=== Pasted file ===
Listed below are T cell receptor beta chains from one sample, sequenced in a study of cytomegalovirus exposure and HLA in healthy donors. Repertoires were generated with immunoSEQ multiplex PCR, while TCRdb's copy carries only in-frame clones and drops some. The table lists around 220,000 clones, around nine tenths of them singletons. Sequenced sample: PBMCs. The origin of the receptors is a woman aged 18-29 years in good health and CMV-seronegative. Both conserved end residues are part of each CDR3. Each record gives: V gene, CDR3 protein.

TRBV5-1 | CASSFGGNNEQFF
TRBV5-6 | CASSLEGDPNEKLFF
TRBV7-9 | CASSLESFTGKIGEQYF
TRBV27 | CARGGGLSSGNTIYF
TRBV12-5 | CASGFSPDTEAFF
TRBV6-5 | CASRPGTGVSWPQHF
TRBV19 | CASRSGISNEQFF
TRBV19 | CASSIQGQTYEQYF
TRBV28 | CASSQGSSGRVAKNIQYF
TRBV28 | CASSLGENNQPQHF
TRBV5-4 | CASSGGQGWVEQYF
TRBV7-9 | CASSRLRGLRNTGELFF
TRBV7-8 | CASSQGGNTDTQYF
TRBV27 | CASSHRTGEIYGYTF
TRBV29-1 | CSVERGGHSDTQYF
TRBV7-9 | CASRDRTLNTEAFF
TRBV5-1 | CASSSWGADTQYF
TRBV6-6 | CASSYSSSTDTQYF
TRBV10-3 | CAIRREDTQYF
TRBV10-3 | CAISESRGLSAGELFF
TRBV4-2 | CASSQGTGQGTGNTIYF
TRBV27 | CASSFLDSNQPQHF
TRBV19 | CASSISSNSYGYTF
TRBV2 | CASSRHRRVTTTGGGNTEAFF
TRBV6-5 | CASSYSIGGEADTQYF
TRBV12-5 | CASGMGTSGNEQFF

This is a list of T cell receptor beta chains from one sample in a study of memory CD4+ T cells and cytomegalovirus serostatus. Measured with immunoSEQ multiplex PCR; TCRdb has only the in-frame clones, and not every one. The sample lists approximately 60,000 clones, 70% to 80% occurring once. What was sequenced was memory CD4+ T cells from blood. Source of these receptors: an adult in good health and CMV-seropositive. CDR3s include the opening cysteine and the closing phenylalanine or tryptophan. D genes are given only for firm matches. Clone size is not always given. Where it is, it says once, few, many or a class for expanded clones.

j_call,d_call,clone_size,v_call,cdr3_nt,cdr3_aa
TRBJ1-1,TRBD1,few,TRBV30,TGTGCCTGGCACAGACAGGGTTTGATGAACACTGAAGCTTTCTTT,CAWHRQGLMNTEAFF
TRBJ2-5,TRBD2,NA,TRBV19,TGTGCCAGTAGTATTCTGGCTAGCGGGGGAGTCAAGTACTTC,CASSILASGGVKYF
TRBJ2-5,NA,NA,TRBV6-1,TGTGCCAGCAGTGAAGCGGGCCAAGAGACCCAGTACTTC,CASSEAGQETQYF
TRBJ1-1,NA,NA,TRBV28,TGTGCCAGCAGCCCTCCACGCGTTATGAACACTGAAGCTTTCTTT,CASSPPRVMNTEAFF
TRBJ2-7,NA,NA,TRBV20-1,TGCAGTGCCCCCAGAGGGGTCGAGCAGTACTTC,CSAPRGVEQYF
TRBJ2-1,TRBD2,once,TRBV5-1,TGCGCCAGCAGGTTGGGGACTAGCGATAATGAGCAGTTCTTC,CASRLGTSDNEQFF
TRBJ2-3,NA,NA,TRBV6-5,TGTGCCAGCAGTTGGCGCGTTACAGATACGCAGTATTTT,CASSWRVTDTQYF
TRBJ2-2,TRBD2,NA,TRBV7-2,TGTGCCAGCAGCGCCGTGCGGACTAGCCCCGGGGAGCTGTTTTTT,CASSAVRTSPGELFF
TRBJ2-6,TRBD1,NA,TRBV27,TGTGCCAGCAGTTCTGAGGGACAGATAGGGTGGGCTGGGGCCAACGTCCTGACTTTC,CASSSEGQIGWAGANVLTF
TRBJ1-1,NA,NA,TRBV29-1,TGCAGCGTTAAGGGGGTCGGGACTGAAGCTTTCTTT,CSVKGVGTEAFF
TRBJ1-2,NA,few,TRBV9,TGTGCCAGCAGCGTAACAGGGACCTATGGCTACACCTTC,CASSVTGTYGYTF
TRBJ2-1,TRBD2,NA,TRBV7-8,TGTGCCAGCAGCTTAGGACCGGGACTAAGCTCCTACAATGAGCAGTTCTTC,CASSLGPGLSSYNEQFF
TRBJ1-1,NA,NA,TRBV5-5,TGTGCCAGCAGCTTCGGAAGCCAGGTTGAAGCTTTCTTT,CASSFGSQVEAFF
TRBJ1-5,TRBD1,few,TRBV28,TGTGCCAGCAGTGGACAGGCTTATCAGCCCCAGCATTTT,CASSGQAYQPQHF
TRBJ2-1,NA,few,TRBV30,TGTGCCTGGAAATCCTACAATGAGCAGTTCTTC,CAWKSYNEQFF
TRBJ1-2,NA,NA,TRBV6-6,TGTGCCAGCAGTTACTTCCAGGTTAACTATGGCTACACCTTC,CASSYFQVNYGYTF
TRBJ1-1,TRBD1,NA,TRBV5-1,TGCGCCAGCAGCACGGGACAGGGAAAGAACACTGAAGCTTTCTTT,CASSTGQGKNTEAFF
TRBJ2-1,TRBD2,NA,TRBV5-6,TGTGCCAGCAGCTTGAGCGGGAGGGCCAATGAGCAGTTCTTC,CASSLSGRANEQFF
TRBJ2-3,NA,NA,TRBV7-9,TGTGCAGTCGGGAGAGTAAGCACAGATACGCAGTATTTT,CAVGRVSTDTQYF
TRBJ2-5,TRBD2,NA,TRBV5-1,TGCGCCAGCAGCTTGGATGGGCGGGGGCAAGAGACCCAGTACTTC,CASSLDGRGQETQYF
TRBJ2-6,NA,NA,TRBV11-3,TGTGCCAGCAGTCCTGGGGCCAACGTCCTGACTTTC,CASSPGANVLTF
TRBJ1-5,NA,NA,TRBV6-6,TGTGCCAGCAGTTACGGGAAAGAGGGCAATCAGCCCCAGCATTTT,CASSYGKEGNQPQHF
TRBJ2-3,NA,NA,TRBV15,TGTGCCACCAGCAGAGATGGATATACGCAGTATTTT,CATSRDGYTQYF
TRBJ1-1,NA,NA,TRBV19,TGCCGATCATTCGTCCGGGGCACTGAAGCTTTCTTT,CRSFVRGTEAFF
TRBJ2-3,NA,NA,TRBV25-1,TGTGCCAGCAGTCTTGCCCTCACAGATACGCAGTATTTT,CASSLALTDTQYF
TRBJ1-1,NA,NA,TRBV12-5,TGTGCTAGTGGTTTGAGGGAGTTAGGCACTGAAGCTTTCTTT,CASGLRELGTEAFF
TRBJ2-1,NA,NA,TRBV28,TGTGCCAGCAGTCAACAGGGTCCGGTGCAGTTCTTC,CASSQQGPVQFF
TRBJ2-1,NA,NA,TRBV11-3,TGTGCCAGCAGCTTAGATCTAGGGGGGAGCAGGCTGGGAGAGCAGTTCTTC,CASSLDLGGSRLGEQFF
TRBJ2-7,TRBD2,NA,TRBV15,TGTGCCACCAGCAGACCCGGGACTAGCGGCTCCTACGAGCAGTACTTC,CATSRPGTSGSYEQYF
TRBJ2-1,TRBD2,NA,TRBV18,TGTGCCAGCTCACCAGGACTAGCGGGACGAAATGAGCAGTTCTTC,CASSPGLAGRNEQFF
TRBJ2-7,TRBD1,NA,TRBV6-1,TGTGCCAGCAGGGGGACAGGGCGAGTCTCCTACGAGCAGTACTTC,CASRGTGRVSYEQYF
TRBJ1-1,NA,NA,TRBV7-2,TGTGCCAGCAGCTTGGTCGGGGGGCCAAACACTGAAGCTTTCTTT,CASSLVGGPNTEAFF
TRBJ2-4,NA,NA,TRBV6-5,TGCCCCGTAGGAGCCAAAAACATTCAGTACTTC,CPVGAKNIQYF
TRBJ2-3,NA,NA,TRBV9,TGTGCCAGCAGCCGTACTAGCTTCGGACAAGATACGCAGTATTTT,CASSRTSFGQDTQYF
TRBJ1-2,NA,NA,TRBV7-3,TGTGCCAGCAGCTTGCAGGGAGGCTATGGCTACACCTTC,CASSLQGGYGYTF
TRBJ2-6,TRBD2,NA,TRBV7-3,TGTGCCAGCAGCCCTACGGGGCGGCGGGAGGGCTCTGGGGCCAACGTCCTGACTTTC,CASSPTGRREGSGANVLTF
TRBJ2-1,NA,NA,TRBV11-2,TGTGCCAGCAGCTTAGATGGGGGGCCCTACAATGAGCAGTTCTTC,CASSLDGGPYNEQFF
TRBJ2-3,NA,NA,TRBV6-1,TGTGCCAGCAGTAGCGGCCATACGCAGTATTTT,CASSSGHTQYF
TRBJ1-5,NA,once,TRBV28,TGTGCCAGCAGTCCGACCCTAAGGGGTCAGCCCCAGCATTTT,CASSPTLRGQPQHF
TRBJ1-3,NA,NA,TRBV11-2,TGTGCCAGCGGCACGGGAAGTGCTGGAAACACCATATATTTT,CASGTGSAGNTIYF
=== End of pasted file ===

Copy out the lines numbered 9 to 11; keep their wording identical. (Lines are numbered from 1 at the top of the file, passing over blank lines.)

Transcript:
TRBV19 | CASSIQGQTYEQYF
TRBV28 | CASSQGSSGRVAKNIQYF
TRBV28 | CASSLGENNQPQHF